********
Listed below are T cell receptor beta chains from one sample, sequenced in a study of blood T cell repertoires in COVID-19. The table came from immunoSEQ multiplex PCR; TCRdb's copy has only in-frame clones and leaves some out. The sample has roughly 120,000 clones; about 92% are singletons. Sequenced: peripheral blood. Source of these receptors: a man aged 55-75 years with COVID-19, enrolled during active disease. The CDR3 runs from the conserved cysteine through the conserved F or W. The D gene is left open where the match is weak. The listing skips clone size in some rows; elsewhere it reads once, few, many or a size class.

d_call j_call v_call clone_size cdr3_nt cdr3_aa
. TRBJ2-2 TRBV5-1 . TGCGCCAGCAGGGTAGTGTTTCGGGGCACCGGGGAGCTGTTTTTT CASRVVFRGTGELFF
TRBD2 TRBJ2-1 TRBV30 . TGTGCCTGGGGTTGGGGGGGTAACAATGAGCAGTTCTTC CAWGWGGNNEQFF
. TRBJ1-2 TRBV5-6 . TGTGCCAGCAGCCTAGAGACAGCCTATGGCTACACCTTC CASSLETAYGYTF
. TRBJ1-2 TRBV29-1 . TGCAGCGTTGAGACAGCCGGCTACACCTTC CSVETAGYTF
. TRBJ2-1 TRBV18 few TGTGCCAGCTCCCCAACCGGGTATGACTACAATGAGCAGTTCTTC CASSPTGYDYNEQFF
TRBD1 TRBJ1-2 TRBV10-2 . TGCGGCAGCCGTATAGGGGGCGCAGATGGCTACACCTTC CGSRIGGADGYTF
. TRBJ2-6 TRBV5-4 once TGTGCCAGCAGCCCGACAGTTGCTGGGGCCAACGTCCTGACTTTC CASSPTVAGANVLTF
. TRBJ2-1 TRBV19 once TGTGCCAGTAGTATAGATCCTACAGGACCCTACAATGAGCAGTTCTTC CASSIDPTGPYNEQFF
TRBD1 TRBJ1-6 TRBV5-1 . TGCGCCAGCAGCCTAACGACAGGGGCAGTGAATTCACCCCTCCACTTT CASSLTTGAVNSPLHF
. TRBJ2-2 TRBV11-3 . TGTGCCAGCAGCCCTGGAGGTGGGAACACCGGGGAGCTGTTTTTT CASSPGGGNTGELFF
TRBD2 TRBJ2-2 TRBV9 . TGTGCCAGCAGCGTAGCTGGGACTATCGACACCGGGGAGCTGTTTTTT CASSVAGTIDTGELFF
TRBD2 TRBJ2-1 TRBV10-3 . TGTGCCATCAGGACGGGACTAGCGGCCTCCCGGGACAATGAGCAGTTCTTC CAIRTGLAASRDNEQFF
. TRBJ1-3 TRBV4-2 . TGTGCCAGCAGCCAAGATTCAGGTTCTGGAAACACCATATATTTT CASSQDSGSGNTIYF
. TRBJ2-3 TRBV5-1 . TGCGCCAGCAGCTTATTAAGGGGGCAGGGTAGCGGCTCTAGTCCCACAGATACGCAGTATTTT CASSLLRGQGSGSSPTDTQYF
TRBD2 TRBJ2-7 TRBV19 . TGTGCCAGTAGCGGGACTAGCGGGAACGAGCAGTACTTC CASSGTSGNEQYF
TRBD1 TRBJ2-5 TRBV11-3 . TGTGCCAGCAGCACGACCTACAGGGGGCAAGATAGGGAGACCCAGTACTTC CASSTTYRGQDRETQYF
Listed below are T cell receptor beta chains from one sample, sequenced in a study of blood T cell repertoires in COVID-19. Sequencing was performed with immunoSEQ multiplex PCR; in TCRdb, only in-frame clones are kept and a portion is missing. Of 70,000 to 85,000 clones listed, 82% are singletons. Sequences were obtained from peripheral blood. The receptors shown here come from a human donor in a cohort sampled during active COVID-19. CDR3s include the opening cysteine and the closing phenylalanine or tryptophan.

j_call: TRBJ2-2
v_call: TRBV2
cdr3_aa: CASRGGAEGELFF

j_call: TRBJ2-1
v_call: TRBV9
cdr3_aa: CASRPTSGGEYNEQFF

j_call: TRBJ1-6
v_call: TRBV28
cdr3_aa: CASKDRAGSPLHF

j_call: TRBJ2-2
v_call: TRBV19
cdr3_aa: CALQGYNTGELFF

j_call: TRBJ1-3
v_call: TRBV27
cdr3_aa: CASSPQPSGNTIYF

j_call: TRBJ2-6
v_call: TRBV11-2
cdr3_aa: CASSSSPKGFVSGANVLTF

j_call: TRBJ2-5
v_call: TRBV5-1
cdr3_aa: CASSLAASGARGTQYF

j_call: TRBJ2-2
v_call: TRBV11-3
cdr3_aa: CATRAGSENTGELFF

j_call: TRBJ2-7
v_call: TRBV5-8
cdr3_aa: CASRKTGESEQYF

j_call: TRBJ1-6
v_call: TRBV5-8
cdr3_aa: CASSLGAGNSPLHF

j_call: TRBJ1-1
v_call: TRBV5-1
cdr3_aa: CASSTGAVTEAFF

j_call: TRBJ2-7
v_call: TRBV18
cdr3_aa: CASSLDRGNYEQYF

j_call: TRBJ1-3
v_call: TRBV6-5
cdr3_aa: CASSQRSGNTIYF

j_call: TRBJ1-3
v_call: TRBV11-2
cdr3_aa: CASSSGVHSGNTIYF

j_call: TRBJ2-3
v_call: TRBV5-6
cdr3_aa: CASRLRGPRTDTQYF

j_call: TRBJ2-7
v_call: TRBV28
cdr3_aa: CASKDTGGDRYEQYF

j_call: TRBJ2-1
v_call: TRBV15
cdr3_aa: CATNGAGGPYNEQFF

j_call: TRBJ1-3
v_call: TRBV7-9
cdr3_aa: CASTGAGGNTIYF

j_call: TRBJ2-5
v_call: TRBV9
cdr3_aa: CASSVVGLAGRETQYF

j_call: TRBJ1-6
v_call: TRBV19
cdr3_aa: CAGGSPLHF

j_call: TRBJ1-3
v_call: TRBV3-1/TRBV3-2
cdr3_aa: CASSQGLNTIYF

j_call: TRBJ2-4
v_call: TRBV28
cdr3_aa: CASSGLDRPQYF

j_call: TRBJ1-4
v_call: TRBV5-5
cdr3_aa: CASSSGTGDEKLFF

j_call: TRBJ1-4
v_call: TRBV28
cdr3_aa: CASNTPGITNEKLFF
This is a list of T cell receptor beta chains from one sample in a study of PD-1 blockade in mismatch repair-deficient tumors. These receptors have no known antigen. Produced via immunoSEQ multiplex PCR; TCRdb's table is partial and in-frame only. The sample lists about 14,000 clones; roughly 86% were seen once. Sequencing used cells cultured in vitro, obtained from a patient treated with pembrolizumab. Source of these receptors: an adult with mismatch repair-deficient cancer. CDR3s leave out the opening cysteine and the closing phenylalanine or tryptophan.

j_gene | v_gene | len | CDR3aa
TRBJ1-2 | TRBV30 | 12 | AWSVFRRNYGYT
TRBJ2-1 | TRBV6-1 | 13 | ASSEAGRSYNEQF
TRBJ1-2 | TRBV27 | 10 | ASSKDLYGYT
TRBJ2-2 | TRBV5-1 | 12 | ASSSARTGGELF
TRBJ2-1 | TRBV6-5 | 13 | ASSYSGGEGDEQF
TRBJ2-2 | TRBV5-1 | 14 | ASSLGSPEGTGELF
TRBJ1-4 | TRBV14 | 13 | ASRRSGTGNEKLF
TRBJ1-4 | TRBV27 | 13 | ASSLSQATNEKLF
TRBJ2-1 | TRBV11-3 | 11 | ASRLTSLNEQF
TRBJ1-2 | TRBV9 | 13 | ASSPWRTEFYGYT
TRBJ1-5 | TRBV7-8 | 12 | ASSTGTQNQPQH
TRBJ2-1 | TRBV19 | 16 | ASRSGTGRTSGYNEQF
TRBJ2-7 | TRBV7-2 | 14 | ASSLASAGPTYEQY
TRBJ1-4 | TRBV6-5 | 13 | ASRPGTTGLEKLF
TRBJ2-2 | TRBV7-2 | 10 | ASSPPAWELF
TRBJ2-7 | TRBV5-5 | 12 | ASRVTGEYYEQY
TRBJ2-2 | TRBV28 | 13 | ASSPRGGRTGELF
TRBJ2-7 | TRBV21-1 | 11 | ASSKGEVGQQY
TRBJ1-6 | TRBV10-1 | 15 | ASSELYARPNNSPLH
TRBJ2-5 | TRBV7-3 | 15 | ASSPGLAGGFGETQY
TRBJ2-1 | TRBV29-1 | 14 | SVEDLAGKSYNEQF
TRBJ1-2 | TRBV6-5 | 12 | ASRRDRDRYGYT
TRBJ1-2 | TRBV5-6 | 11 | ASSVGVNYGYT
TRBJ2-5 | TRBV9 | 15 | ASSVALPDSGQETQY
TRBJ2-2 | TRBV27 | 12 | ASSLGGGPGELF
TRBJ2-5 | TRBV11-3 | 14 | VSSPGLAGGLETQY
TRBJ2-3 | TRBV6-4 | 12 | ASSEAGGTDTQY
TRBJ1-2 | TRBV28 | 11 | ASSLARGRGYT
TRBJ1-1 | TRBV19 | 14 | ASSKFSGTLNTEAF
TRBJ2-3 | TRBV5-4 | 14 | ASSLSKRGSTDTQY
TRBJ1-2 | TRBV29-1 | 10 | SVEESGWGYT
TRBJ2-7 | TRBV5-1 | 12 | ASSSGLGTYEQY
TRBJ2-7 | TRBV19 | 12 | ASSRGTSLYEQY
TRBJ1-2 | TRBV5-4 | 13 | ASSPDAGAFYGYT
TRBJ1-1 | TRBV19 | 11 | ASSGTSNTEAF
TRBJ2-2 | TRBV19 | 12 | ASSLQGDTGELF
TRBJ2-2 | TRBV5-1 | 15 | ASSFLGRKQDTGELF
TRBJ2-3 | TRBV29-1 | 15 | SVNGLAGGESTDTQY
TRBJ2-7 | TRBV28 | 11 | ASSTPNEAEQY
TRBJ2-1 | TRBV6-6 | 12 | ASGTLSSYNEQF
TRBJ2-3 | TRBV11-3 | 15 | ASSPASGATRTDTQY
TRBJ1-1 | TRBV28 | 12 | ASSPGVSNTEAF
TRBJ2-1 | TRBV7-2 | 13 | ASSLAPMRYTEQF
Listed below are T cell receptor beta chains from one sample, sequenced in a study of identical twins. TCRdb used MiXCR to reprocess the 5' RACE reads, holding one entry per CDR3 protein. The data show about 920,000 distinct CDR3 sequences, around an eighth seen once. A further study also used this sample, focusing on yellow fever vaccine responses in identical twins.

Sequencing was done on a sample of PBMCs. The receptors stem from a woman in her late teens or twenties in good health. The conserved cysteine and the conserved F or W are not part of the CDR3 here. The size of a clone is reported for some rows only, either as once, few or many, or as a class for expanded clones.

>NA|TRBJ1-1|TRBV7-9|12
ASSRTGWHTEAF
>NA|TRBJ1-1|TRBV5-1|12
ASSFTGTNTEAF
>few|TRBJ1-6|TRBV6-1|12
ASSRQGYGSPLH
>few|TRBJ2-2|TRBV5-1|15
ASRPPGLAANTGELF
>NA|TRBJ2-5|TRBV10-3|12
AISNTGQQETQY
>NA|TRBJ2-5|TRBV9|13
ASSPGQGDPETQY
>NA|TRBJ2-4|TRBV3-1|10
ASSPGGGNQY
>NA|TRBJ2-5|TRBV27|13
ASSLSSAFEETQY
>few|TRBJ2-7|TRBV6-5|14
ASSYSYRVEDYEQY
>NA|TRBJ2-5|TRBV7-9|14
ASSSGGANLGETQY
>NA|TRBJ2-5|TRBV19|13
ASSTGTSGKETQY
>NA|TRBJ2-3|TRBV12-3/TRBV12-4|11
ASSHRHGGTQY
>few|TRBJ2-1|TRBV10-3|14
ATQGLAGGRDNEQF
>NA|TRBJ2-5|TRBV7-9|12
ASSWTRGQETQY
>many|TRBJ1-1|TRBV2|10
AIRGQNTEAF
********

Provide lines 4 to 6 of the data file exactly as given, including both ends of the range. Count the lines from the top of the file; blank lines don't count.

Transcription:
TRBD2 TRBJ2-1 TRBV30 . TGTGCCTGGGGTTGGGGGGGTAACAATGAGCAGTTCTTC CAWGWGGNNEQFF
. TRBJ1-2 TRBV5-6 . TGTGCCAGCAGCCTAGAGACAGCCTATGGCTACACCTTC CASSLETAYGYTF
. TRBJ1-2 TRBV29-1 . TGCAGCGTTGAGACAGCCGGCTACACCTTC CSVETAGYTF